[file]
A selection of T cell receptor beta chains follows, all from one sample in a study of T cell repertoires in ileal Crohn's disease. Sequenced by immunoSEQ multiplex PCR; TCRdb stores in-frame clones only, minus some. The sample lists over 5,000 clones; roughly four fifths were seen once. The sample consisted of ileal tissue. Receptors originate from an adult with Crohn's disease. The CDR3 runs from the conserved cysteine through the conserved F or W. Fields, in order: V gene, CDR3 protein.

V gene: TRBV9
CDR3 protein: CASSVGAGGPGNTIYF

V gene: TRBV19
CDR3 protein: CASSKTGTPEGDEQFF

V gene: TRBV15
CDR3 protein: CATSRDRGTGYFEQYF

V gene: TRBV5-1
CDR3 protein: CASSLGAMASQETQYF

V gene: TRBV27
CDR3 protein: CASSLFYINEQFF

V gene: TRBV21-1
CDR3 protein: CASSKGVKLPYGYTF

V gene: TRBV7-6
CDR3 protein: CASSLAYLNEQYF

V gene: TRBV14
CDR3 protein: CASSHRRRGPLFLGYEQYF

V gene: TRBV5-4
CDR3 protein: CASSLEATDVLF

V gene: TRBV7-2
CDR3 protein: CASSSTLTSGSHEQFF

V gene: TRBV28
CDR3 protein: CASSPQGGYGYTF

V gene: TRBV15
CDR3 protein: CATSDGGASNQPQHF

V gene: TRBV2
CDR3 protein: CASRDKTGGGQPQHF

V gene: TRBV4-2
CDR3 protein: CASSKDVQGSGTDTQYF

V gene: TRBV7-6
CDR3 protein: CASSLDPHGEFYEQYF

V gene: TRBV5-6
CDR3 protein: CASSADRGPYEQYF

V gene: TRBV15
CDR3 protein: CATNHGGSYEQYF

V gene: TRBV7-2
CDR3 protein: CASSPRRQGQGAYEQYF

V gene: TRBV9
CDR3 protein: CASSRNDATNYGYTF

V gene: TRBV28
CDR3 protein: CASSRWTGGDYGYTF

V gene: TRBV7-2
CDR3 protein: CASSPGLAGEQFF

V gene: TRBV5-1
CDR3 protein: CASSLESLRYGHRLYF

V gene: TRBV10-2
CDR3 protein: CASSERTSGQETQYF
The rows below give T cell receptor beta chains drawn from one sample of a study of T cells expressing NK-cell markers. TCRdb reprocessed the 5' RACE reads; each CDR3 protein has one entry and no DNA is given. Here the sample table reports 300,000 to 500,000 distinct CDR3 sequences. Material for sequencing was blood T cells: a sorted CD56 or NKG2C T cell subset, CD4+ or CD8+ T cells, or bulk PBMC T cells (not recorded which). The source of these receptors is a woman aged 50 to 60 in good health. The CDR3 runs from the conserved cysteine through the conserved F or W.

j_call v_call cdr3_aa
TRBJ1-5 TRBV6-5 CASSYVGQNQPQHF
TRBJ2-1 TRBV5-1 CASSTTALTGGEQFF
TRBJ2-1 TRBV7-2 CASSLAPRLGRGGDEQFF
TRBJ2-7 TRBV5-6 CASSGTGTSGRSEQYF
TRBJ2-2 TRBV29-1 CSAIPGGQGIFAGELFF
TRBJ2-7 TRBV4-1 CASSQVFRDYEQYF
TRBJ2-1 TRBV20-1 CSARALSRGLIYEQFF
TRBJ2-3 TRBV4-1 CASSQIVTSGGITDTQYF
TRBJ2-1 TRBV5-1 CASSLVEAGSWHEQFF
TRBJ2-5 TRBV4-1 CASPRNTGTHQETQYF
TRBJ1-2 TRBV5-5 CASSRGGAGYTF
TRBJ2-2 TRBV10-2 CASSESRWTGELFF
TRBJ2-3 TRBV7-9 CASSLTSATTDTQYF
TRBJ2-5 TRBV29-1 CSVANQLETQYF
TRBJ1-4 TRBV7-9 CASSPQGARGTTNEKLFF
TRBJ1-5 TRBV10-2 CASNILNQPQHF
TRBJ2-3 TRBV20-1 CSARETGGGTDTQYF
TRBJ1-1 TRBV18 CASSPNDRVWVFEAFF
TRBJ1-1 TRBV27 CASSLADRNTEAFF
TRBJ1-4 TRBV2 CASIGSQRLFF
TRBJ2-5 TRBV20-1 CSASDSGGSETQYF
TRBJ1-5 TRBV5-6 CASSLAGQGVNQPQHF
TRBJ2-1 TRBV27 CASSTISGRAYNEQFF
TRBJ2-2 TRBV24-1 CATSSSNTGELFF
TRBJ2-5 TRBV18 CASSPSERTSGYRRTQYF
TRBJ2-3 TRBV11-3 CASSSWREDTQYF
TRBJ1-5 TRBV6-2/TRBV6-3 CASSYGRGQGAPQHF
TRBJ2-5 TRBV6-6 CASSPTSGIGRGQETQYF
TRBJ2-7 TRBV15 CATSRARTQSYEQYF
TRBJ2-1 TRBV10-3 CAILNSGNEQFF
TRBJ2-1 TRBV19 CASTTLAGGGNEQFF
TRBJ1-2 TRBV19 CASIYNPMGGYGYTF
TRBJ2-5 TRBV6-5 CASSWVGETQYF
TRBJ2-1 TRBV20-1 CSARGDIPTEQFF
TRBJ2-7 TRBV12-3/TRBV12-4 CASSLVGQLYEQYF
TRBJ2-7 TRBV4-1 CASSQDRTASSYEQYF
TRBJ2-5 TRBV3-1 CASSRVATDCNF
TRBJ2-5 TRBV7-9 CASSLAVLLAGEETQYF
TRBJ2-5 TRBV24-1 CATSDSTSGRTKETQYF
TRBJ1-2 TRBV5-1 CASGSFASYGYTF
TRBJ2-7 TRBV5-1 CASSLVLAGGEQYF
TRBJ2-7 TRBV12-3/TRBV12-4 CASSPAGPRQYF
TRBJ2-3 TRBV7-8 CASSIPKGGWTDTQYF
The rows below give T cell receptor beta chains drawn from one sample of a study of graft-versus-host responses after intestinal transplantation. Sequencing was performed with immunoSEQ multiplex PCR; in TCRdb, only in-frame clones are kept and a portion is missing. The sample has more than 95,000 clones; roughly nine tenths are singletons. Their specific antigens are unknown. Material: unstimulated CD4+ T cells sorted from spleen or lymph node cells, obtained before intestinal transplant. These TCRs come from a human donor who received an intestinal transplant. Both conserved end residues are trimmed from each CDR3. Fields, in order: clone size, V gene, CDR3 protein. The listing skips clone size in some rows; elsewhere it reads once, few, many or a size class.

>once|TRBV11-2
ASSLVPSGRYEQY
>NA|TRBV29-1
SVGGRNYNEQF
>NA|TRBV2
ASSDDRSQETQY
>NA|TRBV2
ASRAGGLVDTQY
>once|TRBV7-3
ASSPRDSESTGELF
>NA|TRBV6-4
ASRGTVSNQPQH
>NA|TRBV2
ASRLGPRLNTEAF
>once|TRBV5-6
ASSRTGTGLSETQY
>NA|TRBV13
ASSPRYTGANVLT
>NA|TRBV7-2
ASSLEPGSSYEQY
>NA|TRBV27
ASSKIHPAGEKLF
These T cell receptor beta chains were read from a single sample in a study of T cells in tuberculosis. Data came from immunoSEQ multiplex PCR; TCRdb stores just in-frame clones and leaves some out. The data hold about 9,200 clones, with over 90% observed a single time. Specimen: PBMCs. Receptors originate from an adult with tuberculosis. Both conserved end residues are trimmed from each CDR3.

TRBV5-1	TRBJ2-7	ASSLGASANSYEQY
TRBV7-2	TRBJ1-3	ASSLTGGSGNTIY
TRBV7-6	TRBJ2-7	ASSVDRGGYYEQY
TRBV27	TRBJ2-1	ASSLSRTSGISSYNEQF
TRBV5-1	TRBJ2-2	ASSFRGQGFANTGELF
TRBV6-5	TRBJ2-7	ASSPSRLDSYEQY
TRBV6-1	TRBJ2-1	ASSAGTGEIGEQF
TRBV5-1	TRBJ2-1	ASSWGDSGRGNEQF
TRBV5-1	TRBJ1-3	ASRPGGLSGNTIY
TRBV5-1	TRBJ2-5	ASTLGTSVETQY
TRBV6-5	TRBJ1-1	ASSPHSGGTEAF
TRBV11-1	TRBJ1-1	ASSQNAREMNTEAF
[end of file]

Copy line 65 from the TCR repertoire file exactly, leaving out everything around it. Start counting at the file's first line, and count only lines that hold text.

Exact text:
TRBJ1-5 TRBV10-2 CASNILNQPQHF